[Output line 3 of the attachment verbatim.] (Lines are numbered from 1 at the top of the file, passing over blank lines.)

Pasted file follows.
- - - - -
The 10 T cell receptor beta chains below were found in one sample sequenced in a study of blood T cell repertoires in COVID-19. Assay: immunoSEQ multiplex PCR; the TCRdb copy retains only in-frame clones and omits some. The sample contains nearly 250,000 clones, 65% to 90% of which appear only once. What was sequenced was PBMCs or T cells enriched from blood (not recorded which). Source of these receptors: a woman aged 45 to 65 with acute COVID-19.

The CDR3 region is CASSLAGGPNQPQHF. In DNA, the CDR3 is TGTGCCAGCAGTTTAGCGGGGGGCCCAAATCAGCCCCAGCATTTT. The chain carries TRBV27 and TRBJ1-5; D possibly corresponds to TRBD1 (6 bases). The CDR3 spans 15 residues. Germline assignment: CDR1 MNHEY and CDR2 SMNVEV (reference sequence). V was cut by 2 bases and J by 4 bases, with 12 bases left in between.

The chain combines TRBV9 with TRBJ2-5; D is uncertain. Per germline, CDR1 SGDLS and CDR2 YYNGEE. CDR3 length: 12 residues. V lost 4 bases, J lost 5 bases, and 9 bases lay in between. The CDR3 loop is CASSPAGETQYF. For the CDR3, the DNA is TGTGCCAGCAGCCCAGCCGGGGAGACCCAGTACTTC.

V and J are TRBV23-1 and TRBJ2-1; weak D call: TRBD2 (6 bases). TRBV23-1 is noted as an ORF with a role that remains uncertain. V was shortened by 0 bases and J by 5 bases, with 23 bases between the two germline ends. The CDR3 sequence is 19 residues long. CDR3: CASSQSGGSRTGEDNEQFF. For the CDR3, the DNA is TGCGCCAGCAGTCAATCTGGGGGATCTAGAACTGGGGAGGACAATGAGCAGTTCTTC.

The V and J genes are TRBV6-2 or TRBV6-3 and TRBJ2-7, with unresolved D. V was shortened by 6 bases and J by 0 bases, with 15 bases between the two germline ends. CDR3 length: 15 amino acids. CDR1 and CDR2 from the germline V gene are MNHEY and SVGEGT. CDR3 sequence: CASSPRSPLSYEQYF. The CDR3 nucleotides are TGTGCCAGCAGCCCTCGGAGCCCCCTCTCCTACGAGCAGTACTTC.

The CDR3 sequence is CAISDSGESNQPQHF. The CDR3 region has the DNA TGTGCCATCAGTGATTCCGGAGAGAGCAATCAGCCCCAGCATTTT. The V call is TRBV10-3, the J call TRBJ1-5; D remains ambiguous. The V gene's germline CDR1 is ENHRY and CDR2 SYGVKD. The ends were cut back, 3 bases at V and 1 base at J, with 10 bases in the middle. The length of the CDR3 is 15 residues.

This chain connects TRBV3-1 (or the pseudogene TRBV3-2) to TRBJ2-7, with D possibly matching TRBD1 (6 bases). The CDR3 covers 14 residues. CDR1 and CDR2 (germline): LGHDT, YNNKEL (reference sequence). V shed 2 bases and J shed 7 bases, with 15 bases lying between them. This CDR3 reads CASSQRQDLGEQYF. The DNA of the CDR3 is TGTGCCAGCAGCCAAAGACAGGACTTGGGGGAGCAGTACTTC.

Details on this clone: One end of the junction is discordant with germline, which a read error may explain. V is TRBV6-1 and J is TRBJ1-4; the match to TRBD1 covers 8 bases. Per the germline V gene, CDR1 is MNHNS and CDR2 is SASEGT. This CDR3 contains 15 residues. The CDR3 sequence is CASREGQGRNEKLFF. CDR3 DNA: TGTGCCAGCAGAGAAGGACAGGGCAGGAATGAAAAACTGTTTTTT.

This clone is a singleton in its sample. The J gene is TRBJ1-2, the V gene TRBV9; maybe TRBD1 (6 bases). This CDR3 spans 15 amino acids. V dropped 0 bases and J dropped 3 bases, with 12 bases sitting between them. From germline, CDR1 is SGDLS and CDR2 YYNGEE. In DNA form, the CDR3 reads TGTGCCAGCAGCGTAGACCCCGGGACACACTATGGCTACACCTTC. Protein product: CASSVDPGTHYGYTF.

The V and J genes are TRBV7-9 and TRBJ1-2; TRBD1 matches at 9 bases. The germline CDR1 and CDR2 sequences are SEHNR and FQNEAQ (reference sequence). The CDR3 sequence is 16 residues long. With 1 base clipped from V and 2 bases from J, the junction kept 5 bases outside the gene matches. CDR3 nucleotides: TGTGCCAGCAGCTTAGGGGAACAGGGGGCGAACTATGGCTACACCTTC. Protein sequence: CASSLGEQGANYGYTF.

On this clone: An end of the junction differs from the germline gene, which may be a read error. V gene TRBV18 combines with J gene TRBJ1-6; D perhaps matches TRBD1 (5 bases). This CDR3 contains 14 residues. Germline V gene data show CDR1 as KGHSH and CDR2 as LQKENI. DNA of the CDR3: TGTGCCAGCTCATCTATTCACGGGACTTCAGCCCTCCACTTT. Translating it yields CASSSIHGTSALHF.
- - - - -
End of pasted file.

The chain combines TRBV9 with TRBJ2-5; D is uncertain. Per germline, CDR1 SGDLS and CDR2 YYNGEE. CDR3 length: 12 residues. V lost 4 bases, J lost 5 bases, and 9 bases lay in between. The CDR3 loop is CASSPAGETQYF. For the CDR3, the DNA is TGTGCCAGCAGCCCAGCCGGGGAGACCCAGTACTTC.